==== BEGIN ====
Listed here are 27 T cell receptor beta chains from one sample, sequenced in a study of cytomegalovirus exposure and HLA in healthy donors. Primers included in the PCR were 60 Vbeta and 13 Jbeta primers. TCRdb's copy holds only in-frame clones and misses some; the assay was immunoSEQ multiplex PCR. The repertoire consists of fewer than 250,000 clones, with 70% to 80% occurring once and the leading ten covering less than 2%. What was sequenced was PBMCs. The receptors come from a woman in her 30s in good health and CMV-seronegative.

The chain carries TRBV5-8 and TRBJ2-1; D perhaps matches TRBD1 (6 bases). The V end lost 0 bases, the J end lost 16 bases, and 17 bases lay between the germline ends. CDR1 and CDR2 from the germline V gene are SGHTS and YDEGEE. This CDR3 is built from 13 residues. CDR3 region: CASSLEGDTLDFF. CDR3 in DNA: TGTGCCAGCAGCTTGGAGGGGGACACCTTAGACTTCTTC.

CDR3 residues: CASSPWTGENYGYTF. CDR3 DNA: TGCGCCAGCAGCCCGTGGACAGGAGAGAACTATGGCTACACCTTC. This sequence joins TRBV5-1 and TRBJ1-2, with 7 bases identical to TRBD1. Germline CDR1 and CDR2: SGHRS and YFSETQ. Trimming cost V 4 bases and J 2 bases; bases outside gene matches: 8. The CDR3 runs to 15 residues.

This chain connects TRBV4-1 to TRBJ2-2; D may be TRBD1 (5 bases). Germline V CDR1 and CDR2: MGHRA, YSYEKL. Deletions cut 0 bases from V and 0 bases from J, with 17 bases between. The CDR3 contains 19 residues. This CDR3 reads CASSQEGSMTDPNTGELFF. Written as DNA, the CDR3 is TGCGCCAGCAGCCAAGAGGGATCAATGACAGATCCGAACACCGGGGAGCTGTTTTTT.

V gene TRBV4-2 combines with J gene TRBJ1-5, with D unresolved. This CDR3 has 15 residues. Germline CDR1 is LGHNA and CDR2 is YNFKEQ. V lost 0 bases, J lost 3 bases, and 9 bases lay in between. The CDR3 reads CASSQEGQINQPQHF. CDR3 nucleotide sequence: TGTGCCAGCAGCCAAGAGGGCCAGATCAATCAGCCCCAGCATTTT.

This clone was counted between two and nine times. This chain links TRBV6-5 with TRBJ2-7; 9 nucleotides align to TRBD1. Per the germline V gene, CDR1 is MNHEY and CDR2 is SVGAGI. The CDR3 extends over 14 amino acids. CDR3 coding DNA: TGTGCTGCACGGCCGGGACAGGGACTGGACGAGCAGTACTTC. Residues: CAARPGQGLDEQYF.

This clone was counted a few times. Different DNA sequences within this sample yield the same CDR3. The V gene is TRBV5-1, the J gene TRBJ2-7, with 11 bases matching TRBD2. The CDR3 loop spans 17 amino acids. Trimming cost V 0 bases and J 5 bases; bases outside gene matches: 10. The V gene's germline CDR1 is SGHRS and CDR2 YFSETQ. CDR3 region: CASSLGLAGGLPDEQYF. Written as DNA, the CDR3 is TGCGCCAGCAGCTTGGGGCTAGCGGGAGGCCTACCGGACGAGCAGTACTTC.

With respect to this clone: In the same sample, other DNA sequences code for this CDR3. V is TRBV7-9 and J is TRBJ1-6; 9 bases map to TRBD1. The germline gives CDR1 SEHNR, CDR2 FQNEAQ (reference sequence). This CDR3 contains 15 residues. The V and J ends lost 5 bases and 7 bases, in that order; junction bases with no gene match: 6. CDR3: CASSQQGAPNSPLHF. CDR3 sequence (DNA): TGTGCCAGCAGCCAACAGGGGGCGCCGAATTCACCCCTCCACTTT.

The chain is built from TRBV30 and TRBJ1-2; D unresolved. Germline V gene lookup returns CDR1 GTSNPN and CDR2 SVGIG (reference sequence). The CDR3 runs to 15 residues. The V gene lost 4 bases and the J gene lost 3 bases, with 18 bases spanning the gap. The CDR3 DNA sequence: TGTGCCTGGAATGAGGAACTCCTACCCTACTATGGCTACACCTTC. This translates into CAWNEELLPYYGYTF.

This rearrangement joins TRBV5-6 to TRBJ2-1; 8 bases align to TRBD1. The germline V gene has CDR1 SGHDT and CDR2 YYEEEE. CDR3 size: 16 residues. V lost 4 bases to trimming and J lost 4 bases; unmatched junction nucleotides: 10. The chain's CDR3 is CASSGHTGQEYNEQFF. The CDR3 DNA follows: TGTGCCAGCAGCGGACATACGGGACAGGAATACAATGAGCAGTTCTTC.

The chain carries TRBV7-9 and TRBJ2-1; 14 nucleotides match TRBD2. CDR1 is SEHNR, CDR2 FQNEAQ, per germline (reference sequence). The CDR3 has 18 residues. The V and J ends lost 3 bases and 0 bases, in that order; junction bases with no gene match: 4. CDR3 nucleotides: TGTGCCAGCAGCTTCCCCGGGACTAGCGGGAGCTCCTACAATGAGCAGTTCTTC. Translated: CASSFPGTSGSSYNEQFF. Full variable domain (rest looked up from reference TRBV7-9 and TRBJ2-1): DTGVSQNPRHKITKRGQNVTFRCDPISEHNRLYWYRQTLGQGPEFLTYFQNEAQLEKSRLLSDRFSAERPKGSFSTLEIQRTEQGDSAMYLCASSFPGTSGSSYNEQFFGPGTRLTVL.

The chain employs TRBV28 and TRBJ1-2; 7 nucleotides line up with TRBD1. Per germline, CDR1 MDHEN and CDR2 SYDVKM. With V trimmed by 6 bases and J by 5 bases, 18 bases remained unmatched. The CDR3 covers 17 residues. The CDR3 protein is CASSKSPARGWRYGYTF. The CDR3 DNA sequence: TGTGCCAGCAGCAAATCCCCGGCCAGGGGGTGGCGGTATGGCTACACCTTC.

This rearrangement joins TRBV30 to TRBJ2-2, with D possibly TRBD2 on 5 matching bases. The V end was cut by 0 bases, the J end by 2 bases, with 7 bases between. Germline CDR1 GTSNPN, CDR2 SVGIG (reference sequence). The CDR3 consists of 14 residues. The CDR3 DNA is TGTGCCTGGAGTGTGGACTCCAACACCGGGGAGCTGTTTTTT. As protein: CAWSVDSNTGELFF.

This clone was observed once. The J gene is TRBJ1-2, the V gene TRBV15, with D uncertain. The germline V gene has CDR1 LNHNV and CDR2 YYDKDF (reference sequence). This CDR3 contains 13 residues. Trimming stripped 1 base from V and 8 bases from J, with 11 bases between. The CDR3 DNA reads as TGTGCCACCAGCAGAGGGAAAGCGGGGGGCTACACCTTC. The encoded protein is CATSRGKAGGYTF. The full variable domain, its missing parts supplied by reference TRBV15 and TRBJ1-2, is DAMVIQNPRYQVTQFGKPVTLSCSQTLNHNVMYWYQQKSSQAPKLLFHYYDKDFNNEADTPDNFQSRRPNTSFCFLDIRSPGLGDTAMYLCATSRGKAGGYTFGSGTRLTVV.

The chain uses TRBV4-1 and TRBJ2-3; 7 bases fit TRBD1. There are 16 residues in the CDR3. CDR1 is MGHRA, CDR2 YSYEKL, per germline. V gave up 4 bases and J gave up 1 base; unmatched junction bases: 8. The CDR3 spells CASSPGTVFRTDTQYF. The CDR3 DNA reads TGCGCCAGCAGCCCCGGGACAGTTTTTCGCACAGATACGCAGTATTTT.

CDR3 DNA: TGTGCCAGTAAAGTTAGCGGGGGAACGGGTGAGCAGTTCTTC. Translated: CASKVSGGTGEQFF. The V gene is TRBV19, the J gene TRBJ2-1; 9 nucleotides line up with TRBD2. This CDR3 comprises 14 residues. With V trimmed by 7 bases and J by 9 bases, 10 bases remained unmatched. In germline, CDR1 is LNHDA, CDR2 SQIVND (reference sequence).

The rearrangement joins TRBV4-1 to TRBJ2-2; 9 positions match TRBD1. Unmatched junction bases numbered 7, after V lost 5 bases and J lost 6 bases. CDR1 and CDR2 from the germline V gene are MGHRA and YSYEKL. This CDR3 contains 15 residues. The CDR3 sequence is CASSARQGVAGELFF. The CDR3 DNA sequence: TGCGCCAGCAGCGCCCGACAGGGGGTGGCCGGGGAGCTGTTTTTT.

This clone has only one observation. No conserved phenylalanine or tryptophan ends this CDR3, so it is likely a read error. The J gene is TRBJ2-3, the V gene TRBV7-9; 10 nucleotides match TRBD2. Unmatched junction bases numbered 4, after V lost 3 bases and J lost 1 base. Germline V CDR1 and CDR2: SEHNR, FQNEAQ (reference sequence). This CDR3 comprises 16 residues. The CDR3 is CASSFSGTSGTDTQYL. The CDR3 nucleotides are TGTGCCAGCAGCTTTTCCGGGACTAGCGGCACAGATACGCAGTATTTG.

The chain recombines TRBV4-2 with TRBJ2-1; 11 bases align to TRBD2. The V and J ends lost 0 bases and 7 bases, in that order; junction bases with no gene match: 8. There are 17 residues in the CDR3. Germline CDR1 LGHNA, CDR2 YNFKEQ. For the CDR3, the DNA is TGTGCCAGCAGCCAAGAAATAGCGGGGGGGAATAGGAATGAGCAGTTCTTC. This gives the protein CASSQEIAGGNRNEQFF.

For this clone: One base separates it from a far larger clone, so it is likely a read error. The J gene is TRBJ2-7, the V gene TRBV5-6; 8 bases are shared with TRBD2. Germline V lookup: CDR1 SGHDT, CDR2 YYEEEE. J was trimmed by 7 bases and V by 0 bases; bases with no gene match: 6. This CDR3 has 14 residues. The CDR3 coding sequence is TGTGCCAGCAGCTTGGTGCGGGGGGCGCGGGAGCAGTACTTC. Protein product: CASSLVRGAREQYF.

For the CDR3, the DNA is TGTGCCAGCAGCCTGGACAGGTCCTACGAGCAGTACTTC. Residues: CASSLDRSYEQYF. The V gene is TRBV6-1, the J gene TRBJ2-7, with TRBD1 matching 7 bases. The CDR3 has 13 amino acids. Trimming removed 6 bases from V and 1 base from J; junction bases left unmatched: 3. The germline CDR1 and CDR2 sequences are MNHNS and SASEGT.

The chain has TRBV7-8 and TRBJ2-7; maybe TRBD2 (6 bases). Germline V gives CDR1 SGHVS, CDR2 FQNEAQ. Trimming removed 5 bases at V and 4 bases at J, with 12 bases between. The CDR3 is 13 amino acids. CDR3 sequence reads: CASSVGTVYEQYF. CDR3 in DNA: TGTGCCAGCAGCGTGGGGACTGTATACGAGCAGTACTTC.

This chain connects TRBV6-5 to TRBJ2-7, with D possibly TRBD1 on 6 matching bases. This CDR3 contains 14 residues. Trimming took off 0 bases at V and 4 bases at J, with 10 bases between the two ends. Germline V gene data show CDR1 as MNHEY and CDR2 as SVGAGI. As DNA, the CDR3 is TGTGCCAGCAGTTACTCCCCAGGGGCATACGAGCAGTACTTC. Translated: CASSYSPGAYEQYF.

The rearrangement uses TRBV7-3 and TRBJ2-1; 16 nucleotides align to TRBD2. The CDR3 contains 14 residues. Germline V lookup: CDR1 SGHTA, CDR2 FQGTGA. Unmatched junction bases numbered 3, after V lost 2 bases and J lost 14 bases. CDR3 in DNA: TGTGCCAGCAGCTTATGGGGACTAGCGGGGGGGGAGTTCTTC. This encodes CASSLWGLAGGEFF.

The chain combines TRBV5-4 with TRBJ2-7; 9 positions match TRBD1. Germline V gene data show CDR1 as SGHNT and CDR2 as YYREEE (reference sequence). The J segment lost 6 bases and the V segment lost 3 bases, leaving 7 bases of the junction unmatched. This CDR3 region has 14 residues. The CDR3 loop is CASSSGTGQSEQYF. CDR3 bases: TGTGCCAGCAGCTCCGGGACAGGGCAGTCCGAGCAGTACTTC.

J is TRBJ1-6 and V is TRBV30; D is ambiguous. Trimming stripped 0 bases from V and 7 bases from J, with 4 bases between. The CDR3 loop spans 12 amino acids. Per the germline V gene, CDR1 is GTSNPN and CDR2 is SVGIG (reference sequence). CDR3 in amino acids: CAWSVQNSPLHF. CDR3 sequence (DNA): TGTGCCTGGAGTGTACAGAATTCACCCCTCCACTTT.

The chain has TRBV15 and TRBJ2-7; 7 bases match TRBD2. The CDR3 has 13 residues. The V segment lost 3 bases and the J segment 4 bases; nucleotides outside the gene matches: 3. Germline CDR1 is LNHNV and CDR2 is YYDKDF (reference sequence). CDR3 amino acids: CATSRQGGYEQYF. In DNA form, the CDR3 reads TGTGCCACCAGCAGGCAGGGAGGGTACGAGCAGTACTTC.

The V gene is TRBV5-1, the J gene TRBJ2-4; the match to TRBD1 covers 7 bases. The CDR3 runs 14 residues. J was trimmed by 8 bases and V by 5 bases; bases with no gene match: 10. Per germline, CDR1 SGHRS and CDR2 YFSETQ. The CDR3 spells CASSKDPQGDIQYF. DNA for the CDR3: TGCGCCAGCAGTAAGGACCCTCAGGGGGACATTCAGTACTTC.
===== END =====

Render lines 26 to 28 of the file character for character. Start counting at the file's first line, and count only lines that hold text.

J is TRBJ1-6 and V is TRBV30; D is ambiguous. Trimming stripped 0 bases from V and 7 bases from J, with 4 bases between. The CDR3 loop spans 12 amino acids. Per the germline V gene, CDR1 is GTSNPN and CDR2 is SVGIG (reference sequence). CDR3 in amino acids: CAWSVQNSPLHF. CDR3 sequence (DNA): TGTGCCTGGAGTGTACAGAATTCACCCCTCCACTTT.

The chain has TRBV15 and TRBJ2-7; 7 bases match TRBD2. The CDR3 has 13 residues. The V segment lost 3 bases and the J segment 4 bases; nucleotides outside the gene matches: 3. Germline CDR1 is LNHNV and CDR2 is YYDKDF (reference sequence). CDR3 amino acids: CATSRQGGYEQYF. In DNA form, the CDR3 reads TGTGCCACCAGCAGGCAGGGAGGGTACGAGCAGTACTTC.

The V gene is TRBV5-1, the J gene TRBJ2-4; the match to TRBD1 covers 7 bases. The CDR3 runs 14 residues. J was trimmed by 8 bases and V by 5 bases; bases with no gene match: 10. Per germline, CDR1 SGHRS and CDR2 YFSETQ. The CDR3 spells CASSKDPQGDIQYF. DNA for the CDR3: TGCGCCAGCAGTAAGGACCCTCAGGGGGACATTCAGTACTTC.